1) MS’s: F-H 283, 7*; Folger 17, “She Sigh’d, but soon it mixt with common air“. Never printed.

2) Ms Wellesley, pp 68-71, “Dark was the shade where only cou’d be seen,” “On the Death of the Queen”


Mary of Modena, depicted with a James III

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Returning to Anne’s circles in later life, one is tempted to say these are less important women to Anne because they came later or were of a younger age. Not so apparently in the case of Anne Tufton (see above, Lamira and below “Salisbury”): Catherine Cavendish Tufton, Lady Thanet had two daughters. These relationships may have been substitutes for the biological daughters Anne never had: To Anne Tufton, Lamira, the first of which seems to me uncomfortably coy; the second perhaps Anne’s greatest poem. She is also mentioned in Anne’s poem on the death of Mary of Modena:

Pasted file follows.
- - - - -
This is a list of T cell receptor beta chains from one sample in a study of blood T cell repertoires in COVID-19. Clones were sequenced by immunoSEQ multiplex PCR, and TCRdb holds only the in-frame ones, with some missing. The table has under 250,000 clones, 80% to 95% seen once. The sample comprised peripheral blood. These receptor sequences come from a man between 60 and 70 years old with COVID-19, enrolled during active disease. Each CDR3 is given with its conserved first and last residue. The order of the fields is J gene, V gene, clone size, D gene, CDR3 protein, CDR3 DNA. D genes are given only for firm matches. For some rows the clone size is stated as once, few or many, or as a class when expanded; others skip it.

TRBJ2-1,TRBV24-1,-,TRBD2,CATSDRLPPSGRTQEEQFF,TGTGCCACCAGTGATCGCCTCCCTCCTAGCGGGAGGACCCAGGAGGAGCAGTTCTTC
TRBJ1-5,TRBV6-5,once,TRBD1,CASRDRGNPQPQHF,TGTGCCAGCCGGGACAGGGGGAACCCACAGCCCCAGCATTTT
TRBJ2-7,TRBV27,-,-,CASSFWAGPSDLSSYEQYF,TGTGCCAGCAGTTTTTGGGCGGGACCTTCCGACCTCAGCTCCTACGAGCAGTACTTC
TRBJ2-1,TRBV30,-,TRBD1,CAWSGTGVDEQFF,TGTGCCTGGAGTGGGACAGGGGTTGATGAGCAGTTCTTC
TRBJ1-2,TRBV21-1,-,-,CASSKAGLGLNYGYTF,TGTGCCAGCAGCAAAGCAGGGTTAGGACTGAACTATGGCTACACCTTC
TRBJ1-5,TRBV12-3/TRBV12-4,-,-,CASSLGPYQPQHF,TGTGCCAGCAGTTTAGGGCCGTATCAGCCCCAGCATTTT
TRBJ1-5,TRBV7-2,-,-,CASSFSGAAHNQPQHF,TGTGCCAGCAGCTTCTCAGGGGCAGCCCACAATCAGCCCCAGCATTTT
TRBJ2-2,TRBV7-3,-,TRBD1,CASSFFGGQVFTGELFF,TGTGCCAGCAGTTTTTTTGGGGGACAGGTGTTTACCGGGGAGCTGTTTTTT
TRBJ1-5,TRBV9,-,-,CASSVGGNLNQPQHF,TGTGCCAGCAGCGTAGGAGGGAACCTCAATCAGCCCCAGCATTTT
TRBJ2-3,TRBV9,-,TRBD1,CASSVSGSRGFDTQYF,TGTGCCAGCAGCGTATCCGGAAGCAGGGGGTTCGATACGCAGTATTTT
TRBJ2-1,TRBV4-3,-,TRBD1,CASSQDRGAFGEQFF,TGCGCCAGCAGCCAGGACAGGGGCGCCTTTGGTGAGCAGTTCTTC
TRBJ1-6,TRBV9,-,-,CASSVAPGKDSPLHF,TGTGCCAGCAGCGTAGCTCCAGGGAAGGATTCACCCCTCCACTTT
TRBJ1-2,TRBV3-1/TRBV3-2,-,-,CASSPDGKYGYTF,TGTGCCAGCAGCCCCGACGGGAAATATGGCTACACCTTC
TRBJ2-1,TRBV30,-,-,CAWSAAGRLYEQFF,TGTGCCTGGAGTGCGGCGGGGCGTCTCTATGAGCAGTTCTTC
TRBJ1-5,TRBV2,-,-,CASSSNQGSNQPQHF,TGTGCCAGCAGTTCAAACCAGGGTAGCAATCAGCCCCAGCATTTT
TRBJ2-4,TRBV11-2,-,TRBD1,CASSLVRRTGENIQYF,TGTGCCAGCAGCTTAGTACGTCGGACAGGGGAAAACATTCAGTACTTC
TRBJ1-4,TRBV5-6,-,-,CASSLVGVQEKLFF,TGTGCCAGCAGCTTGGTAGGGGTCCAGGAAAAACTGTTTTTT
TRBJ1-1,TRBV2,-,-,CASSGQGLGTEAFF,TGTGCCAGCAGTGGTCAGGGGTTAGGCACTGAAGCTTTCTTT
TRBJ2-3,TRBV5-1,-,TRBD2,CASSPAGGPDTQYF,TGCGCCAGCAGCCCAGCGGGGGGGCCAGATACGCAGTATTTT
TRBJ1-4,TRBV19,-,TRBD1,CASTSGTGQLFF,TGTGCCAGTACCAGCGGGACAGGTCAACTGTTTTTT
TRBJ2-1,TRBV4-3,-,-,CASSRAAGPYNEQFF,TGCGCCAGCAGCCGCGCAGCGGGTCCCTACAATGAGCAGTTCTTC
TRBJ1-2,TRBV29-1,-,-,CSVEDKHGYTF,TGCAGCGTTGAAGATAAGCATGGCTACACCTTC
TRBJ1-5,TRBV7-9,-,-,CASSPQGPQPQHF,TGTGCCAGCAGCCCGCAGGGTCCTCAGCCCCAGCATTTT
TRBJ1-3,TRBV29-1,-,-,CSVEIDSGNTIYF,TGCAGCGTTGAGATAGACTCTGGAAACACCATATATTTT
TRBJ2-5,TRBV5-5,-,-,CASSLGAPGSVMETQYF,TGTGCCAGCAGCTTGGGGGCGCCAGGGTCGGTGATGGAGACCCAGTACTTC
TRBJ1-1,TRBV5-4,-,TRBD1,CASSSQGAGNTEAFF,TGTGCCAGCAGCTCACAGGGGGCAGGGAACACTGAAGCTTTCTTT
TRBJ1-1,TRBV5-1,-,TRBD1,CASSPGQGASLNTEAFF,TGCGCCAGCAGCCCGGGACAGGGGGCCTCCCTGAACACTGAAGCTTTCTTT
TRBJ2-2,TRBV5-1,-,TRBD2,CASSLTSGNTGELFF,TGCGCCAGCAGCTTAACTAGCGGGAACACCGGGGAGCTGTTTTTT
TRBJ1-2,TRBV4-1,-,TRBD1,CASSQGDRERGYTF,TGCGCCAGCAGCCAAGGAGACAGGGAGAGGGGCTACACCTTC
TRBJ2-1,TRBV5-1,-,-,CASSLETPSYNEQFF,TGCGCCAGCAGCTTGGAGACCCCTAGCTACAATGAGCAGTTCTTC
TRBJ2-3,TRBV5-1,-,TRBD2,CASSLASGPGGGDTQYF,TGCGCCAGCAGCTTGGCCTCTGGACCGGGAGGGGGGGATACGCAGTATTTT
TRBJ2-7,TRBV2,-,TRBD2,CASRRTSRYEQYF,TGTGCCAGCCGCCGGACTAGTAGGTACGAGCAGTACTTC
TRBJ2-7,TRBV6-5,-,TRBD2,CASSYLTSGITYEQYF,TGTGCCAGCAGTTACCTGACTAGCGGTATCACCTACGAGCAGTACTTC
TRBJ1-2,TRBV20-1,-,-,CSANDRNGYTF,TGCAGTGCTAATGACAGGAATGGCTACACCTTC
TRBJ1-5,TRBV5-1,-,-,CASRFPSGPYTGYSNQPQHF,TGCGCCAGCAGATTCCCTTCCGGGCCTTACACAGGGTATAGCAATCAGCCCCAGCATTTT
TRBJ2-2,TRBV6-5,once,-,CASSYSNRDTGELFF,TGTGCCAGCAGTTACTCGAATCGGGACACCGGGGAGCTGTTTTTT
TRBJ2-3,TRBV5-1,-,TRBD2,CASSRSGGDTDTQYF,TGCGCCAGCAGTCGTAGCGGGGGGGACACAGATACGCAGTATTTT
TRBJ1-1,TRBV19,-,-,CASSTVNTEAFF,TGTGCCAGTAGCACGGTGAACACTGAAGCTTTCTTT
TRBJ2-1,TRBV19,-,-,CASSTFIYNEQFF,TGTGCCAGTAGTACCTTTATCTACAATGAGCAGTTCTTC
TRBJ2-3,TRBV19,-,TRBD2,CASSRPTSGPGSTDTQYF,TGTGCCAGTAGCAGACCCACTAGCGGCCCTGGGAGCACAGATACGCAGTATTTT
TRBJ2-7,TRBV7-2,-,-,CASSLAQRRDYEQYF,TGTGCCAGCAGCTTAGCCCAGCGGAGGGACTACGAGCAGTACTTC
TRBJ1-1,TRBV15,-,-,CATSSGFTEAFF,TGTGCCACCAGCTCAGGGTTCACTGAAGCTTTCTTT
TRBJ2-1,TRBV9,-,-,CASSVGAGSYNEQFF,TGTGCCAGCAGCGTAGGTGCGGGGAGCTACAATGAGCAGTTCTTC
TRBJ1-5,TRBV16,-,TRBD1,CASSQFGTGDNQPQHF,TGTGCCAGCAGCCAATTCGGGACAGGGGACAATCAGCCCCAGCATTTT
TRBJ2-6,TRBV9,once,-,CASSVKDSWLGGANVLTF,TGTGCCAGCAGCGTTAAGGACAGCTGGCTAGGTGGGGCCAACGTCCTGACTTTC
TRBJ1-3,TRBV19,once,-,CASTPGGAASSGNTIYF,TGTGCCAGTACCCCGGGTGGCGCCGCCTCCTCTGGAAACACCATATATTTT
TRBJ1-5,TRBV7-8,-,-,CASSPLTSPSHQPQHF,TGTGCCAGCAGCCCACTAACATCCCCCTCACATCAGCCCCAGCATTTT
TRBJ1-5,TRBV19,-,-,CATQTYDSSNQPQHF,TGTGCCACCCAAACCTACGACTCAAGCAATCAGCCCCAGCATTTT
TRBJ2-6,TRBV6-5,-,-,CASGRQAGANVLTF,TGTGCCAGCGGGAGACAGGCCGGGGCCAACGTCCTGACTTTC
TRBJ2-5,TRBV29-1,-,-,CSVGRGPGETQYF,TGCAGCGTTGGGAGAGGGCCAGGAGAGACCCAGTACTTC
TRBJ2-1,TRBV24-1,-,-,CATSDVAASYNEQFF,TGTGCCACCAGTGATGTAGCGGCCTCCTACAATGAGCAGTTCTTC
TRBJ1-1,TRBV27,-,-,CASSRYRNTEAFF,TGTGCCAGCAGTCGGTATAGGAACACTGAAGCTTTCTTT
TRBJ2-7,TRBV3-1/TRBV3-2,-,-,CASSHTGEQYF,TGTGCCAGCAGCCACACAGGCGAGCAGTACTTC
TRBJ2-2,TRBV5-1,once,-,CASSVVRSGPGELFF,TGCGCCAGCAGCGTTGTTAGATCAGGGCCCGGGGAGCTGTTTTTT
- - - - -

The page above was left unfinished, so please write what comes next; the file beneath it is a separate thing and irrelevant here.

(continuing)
1) Ms Wellesley, 92-93, “With all respect and humble duty,”, The white mouses petition to Lamira the Right Hon: ble the Lady Ann Tufton now Countess of Salisbury. This relationship matured into

2) No MS, 1713 Miscellany, pp 292-94, “In such a Night, when every louder Wind”, “A Nocturnal Reverie”


A tawny owl — part of a beautiful tribute and analysis of Anne’s poem by Carol Rumens in the Guardian for this year!

Mrs Arabella Marrow was an unmarried daughter of Samuel and Lady Marrow, of Berkwell, Warwickshire; she was one of Mrs Grace Strode Thynne’s closest companions. Date: Lady Marrow died October 19, 1714. A “letter” shows how much Anne knew and was up-to-date on Jacobite and Hanoverian politics.